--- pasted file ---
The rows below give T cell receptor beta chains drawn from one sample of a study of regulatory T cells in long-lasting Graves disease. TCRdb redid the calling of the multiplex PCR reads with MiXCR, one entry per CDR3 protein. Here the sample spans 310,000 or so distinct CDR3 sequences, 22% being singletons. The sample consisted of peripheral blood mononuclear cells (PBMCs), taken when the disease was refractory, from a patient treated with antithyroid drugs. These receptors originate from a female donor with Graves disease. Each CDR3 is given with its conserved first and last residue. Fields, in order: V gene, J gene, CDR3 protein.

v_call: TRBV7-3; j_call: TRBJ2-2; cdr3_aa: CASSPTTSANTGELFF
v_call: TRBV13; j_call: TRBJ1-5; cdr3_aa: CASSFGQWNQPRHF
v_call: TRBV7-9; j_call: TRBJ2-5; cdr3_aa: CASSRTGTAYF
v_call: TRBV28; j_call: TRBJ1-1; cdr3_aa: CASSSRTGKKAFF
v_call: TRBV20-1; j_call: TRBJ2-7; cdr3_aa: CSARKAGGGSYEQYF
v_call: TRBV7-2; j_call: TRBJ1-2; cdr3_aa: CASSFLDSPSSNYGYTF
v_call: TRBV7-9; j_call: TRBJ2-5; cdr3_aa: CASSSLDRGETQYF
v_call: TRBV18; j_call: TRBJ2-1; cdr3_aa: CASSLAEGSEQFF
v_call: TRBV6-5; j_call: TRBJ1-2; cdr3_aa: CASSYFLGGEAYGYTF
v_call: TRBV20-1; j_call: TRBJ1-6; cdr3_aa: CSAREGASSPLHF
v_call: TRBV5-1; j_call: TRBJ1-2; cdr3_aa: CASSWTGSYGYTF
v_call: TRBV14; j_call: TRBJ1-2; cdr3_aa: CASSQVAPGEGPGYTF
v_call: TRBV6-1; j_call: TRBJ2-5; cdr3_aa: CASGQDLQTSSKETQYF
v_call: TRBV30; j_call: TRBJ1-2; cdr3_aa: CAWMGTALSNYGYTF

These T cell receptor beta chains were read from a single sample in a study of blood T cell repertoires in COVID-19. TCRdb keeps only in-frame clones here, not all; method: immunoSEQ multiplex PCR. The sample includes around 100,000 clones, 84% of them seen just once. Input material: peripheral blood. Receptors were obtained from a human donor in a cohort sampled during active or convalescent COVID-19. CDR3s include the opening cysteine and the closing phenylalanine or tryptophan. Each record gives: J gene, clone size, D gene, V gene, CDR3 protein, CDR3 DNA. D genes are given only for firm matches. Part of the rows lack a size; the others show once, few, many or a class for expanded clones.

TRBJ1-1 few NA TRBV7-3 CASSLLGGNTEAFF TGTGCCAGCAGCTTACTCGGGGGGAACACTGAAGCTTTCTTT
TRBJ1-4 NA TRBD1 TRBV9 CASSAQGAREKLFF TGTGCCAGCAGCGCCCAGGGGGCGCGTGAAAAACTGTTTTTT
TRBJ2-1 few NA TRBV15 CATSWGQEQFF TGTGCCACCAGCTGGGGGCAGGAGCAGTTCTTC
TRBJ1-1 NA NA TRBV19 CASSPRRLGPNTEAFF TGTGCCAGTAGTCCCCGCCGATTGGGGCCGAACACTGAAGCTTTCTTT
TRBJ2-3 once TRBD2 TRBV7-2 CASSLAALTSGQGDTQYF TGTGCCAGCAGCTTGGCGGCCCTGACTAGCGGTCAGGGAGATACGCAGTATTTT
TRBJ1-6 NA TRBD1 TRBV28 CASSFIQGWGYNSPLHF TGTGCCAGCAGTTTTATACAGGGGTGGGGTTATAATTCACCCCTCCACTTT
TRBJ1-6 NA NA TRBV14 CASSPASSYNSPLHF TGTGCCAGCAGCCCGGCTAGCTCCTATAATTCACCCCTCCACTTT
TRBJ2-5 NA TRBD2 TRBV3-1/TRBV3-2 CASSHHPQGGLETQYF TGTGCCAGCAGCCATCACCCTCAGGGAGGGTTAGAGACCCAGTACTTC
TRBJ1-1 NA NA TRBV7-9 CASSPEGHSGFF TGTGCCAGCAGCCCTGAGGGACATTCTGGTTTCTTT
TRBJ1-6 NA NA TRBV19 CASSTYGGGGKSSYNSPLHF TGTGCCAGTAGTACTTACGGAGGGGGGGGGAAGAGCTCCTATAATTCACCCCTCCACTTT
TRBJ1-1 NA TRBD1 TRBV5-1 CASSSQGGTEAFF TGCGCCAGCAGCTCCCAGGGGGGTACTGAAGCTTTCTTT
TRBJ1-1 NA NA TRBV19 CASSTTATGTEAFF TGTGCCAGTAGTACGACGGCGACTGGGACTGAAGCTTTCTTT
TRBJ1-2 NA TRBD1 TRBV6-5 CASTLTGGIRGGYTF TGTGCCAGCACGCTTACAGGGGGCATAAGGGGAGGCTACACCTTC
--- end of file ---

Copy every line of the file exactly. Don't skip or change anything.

The rows below give T cell receptor beta chains drawn from one sample of a study of regulatory T cells in long-lasting Graves disease. TCRdb redid the calling of the multiplex PCR reads with MiXCR, one entry per CDR3 protein. Here the sample spans 310,000 or so distinct CDR3 sequences, 22% being singletons. The sample consisted of peripheral blood mononuclear cells (PBMCs), taken when the disease was refractory, from a patient treated with antithyroid drugs. These receptors originate from a female donor with Graves disease. Each CDR3 is given with its conserved first and last residue. Fields, in order: V gene, J gene, CDR3 protein.

v_call: TRBV7-3; j_call: TRBJ2-2; cdr3_aa: CASSPTTSANTGELFF
v_call: TRBV13; j_call: TRBJ1-5; cdr3_aa: CASSFGQWNQPRHF
v_call: TRBV7-9; j_call: TRBJ2-5; cdr3_aa: CASSRTGTAYF
v_call: TRBV28; j_call: TRBJ1-1; cdr3_aa: CASSSRTGKKAFF
v_call: TRBV20-1; j_call: TRBJ2-7; cdr3_aa: CSARKAGGGSYEQYF
v_call: TRBV7-2; j_call: TRBJ1-2; cdr3_aa: CASSFLDSPSSNYGYTF
v_call: TRBV7-9; j_call: TRBJ2-5; cdr3_aa: CASSSLDRGETQYF
v_call: TRBV18; j_call: TRBJ2-1; cdr3_aa: CASSLAEGSEQFF
v_call: TRBV6-5; j_call: TRBJ1-2; cdr3_aa: CASSYFLGGEAYGYTF
v_call: TRBV20-1; j_call: TRBJ1-6; cdr3_aa: CSAREGASSPLHF
v_call: TRBV5-1; j_call: TRBJ1-2; cdr3_aa: CASSWTGSYGYTF
v_call: TRBV14; j_call: TRBJ1-2; cdr3_aa: CASSQVAPGEGPGYTF
v_call: TRBV6-1; j_call: TRBJ2-5; cdr3_aa: CASGQDLQTSSKETQYF
v_call: TRBV30; j_call: TRBJ1-2; cdr3_aa: CAWMGTALSNYGYTF

These T cell receptor beta chains were read from a single sample in a study of blood T cell repertoires in COVID-19. TCRdb keeps only in-frame clones here, not all; method: immunoSEQ multiplex PCR. The sample includes around 100,000 clones, 84% of them seen just once. Input material: peripheral blood. Receptors were obtained from a human donor in a cohort sampled during active or convalescent COVID-19. CDR3s include the opening cysteine and the closing phenylalanine or tryptophan. Each record gives: J gene, clone size, D gene, V gene, CDR3 protein, CDR3 DNA. D genes are given only for firm matches. Part of the rows lack a size; the others show once, few, many or a class for expanded clones.

TRBJ1-1 few NA TRBV7-3 CASSLLGGNTEAFF TGTGCCAGCAGCTTACTCGGGGGGAACACTGAAGCTTTCTTT
TRBJ1-4 NA TRBD1 TRBV9 CASSAQGAREKLFF TGTGCCAGCAGCGCCCAGGGGGCGCGTGAAAAACTGTTTTTT
TRBJ2-1 few NA TRBV15 CATSWGQEQFF TGTGCCACCAGCTGGGGGCAGGAGCAGTTCTTC
TRBJ1-1 NA NA TRBV19 CASSPRRLGPNTEAFF TGTGCCAGTAGTCCCCGCCGATTGGGGCCGAACACTGAAGCTTTCTTT
TRBJ2-3 once TRBD2 TRBV7-2 CASSLAALTSGQGDTQYF TGTGCCAGCAGCTTGGCGGCCCTGACTAGCGGTCAGGGAGATACGCAGTATTTT
TRBJ1-6 NA TRBD1 TRBV28 CASSFIQGWGYNSPLHF TGTGCCAGCAGTTTTATACAGGGGTGGGGTTATAATTCACCCCTCCACTTT
TRBJ1-6 NA NA TRBV14 CASSPASSYNSPLHF TGTGCCAGCAGCCCGGCTAGCTCCTATAATTCACCCCTCCACTTT
TRBJ2-5 NA TRBD2 TRBV3-1/TRBV3-2 CASSHHPQGGLETQYF TGTGCCAGCAGCCATCACCCTCAGGGAGGGTTAGAGACCCAGTACTTC
TRBJ1-1 NA NA TRBV7-9 CASSPEGHSGFF TGTGCCAGCAGCCCTGAGGGACATTCTGGTTTCTTT
TRBJ1-6 NA NA TRBV19 CASSTYGGGGKSSYNSPLHF TGTGCCAGTAGTACTTACGGAGGGGGGGGGAAGAGCTCCTATAATTCACCCCTCCACTTT
TRBJ1-1 NA TRBD1 TRBV5-1 CASSSQGGTEAFF TGCGCCAGCAGCTCCCAGGGGGGTACTGAAGCTTTCTTT
TRBJ1-1 NA NA TRBV19 CASSTTATGTEAFF TGTGCCAGTAGTACGACGGCGACTGGGACTGAAGCTTTCTTT
TRBJ1-2 NA TRBD1 TRBV6-5 CASTLTGGIRGGYTF TGTGCCAGCACGCTTACAGGGGGCATAAGGGGAGGCTACACCTTC